Sunday, July 14, 2013

Technology & Specialization - How To Cultivate Master Teachers?

Source: Washington Post, ASIDE
As more and more states opt out of the Common Core requirements, the question mark looming over U.S. education grows more and more daunting. Each evening our Twitter PLN lights up with creative ideas about project-based learning, flipped engagement, and BYOD flexibility. But these are not the national norms. The morning news, in fact, registers exactly the opposite, with more and more stories about regrettable school closures, bungled teacher ratings, and bubble-sheet scandals.

The coast-to-coast consensus on a direction for student learning seems as unattainable as ever. Public, parochial, independent, charter, and home school options are all good-faith models of teaching and learning. But it's like the debate over school vouchers -- with so many options, who is being left behind?

The Common Core initiatives at their best are attempts to elevate skill expectations and to implement desired outcomes across the country. At their worst, however, these new standards simply replace old standards. One size still fits all, and rote testing becomes both the symptom and the prescription for the lingering malaise.

We recently came across a motion graphic from Public Impact, made in conjunction with Column Five Media, which offers several novel proposals for upending America's schools. These suggestions differ by focusing on the teacher. They imagine how the best educators could apply their training and their time to best effect. We don't yet know much about Public Impact as an organization, and we're trying to read up more about the group's point of view. The Advisory Team does feature some respected names, and as a stand-alone video, the clip presents notions worth considering.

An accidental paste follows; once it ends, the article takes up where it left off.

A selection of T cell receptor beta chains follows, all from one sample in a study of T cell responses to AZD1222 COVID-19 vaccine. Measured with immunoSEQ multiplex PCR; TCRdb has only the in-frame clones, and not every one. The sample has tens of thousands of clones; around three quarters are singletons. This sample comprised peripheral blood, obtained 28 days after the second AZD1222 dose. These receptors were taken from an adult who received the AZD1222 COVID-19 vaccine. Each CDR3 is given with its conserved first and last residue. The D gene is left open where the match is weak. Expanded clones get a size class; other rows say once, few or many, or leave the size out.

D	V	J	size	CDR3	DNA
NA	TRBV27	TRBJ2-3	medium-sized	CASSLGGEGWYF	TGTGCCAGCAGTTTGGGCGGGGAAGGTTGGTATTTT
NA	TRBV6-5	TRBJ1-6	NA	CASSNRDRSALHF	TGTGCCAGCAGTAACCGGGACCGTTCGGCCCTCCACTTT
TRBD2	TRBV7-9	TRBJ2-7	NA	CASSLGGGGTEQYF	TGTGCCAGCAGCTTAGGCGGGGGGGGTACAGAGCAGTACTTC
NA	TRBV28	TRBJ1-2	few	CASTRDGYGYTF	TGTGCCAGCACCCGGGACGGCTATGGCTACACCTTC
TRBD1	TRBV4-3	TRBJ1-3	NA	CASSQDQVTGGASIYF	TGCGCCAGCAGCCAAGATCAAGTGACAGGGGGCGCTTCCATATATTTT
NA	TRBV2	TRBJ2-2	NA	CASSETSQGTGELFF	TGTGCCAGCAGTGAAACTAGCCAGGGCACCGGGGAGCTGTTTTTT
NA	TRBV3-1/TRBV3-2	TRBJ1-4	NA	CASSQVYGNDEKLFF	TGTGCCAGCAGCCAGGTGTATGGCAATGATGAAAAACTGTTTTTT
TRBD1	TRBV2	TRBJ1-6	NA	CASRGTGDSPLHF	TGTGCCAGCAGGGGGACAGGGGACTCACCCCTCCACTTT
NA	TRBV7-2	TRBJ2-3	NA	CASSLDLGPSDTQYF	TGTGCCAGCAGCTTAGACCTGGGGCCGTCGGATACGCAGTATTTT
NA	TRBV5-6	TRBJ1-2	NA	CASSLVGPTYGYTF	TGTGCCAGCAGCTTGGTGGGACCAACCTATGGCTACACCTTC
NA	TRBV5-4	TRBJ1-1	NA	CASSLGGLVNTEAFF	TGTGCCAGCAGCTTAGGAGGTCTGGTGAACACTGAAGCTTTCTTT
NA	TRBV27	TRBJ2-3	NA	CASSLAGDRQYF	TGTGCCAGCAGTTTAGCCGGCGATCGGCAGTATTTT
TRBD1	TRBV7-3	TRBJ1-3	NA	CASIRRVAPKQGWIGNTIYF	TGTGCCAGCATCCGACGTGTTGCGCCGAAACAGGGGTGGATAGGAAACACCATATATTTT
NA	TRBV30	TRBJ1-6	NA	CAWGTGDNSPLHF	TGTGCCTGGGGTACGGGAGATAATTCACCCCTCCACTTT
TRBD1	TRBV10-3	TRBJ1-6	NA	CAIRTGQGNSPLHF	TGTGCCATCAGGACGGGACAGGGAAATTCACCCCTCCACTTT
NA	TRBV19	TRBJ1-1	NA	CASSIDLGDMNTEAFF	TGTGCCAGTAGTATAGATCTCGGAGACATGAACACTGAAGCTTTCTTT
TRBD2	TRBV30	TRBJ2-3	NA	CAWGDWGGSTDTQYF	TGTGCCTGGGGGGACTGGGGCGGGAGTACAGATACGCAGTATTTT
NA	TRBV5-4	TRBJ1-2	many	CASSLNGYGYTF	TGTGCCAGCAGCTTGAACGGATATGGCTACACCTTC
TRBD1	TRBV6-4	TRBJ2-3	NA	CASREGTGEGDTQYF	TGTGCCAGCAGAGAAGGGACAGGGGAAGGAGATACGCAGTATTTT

Source: Public Impact

A few of the stated aims include:
  • Specialization - where the single-teacher, contained elementary classroom is broken apart
  • Multi-Classroom Leadership - where teacher-leaders are encouraged to guide bottom-up teams
  • Time-Technology Swaps - where the flipped or MOOC model is brought back into the classroom to maximize teacher time allocation
According to Public Impact, these changes could instill an "Opportunity Culture," which would subsequently lead to higher salaries. We like this scheme more than, say, the "Teachers Pay Teachers" construct, which turns educators into corporations. Some of the Opportunity Culture details do seem still in the conceptual phase. It's also unclear how exactly a small handful of teachers would be labeled "expert" among the larger pool of "other" teachers. But as fuel for the continued educational discussion, these propositions seem worth adding to the fire.

For other resources, please check out the following:


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